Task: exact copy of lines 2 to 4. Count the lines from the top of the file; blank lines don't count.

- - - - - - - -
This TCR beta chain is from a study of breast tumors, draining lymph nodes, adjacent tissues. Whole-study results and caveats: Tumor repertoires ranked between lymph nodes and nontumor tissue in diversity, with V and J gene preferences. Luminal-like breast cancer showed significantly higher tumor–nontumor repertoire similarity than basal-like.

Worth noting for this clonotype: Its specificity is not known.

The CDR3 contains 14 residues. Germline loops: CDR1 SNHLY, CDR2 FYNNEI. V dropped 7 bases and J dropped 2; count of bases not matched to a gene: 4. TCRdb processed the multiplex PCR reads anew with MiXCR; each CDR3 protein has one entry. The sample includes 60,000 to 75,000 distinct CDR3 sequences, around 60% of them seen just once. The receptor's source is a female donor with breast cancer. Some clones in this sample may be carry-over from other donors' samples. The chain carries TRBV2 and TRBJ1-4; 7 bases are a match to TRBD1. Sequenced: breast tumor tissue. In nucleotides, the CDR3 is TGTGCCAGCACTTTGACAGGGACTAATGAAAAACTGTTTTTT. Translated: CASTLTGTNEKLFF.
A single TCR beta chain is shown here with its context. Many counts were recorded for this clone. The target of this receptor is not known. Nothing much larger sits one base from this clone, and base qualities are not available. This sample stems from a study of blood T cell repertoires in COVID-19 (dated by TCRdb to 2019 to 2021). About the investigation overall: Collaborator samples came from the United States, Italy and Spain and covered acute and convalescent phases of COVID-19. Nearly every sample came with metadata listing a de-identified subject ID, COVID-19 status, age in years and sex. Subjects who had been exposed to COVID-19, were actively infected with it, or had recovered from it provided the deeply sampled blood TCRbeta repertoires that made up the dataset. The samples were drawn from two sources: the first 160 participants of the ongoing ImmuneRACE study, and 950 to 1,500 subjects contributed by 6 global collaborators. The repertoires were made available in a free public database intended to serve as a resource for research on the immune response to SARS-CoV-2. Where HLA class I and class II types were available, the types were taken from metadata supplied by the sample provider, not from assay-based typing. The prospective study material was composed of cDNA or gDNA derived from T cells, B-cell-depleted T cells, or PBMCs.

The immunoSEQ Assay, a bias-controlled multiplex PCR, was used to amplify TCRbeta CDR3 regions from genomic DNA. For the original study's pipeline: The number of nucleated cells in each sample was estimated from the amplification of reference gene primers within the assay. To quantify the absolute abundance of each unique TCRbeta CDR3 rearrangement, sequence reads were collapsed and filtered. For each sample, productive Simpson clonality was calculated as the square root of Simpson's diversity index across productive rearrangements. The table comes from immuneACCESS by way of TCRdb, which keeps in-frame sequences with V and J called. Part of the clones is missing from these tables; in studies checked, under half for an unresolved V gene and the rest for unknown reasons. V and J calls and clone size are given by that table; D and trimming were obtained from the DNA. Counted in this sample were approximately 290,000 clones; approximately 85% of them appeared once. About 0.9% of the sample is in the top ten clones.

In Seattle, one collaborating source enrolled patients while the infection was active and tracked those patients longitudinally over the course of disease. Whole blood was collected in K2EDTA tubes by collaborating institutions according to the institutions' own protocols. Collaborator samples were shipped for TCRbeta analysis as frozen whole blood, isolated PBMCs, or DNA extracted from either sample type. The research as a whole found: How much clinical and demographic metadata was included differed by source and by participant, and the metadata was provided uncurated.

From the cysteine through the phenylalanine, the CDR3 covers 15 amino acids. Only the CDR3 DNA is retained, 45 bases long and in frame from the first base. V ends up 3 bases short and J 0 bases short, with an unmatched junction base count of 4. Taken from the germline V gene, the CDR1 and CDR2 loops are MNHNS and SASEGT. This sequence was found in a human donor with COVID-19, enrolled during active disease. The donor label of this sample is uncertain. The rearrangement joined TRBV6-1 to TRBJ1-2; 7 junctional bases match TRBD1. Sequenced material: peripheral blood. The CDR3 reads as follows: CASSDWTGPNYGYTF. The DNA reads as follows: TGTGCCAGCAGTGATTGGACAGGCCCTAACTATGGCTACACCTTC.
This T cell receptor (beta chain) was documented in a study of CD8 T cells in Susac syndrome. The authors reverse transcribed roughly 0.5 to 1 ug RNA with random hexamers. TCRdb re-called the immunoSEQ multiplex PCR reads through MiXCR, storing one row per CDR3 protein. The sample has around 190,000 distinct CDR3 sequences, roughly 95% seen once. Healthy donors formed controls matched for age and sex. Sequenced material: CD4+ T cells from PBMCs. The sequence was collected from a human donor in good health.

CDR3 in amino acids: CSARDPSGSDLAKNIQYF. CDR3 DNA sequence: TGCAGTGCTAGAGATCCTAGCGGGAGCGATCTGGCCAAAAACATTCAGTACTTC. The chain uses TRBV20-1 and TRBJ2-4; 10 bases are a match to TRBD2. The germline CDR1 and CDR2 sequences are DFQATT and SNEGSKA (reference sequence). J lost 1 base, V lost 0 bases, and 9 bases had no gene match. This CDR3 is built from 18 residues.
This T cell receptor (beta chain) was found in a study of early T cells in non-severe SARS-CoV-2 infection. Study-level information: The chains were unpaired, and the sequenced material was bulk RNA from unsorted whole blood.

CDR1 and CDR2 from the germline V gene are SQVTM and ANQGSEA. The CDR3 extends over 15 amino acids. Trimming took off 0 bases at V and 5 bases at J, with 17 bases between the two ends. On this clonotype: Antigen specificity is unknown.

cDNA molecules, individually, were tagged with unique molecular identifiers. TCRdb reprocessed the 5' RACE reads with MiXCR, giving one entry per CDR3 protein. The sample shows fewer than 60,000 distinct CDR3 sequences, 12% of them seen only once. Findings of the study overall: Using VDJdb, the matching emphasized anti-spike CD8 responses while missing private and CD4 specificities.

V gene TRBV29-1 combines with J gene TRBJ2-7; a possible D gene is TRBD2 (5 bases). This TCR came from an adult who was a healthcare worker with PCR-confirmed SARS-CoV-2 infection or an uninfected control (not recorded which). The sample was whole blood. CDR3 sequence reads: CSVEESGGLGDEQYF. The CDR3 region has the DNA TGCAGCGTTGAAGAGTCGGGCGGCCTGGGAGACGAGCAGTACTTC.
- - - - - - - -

Worth noting for this clonotype: Its specificity is not known.

The CDR3 contains 14 residues. Germline loops: CDR1 SNHLY, CDR2 FYNNEI. V dropped 7 bases and J dropped 2; count of bases not matched to a gene: 4. TCRdb processed the multiplex PCR reads anew with MiXCR; each CDR3 protein has one entry. The sample includes 60,000 to 75,000 distinct CDR3 sequences, around 60% of them seen just once. The receptor's source is a female donor with breast cancer. Some clones in this sample may be carry-over from other donors' samples. The chain carries TRBV2 and TRBJ1-4; 7 bases are a match to TRBD1. Sequenced: breast tumor tissue. In nucleotides, the CDR3 is TGTGCCAGCACTTTGACAGGGACTAATGAAAAACTGTTTTTT. Translated: CASTLTGTNEKLFF.
A single TCR beta chain is shown here with its context. Many counts were recorded for this clone. The target of this receptor is not known. Nothing much larger sits one base from this clone, and base qualities are not available. This sample stems from a study of blood T cell repertoires in COVID-19 (dated by TCRdb to 2019 to 2021). About the investigation overall: Collaborator samples came from the United States, Italy and Spain and covered acute and convalescent phases of COVID-19. Nearly every sample came with metadata listing a de-identified subject ID, COVID-19 status, age in years and sex. Subjects who had been exposed to COVID-19, were actively infected with it, or had recovered from it provided the deeply sampled blood TCRbeta repertoires that made up the dataset. The samples were drawn from two sources: the first 160 participants of the ongoing ImmuneRACE study, and 950 to 1,500 subjects contributed by 6 global collaborators. The repertoires were made available in a free public database intended to serve as a resource for research on the immune response to SARS-CoV-2. Where HLA class I and class II types were available, the types were taken from metadata supplied by the sample provider, not from assay-based typing. The prospective study material was composed of cDNA or gDNA derived from T cells, B-cell-depleted T cells, or PBMCs.